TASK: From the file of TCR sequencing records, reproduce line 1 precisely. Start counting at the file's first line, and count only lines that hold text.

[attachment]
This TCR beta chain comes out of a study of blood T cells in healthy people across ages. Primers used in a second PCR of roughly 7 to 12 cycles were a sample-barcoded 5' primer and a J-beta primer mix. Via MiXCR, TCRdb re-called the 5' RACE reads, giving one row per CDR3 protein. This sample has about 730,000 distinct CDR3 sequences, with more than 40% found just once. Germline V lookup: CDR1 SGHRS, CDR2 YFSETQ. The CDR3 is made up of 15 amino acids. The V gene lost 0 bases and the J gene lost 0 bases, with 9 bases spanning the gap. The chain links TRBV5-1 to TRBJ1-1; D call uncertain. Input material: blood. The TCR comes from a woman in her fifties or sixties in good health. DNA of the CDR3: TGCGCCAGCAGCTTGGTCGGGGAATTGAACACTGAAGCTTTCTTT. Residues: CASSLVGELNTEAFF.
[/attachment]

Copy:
This TCR beta chain comes out of a study of blood T cells in healthy people across ages. Primers used in a second PCR of roughly 7 to 12 cycles were a sample-barcoded 5' primer and a J-beta primer mix. Via MiXCR, TCRdb re-called the 5' RACE reads, giving one row per CDR3 protein. This sample has about 730,000 distinct CDR3 sequences, with more than 40% found just once. Germline V lookup: CDR1 SGHRS, CDR2 YFSETQ. The CDR3 is made up of 15 amino acids. The V gene lost 0 bases and the J gene lost 0 bases, with 9 bases spanning the gap. The chain links TRBV5-1 to TRBJ1-1; D call uncertain. Input material: blood. The TCR comes from a woman in her fifties or sixties in good health. DNA of the CDR3: TGCGCCAGCAGCTTGGTCGGGGAATTGAACACTGAAGCTTTCTTT. Residues: CASSLVGELNTEAFF.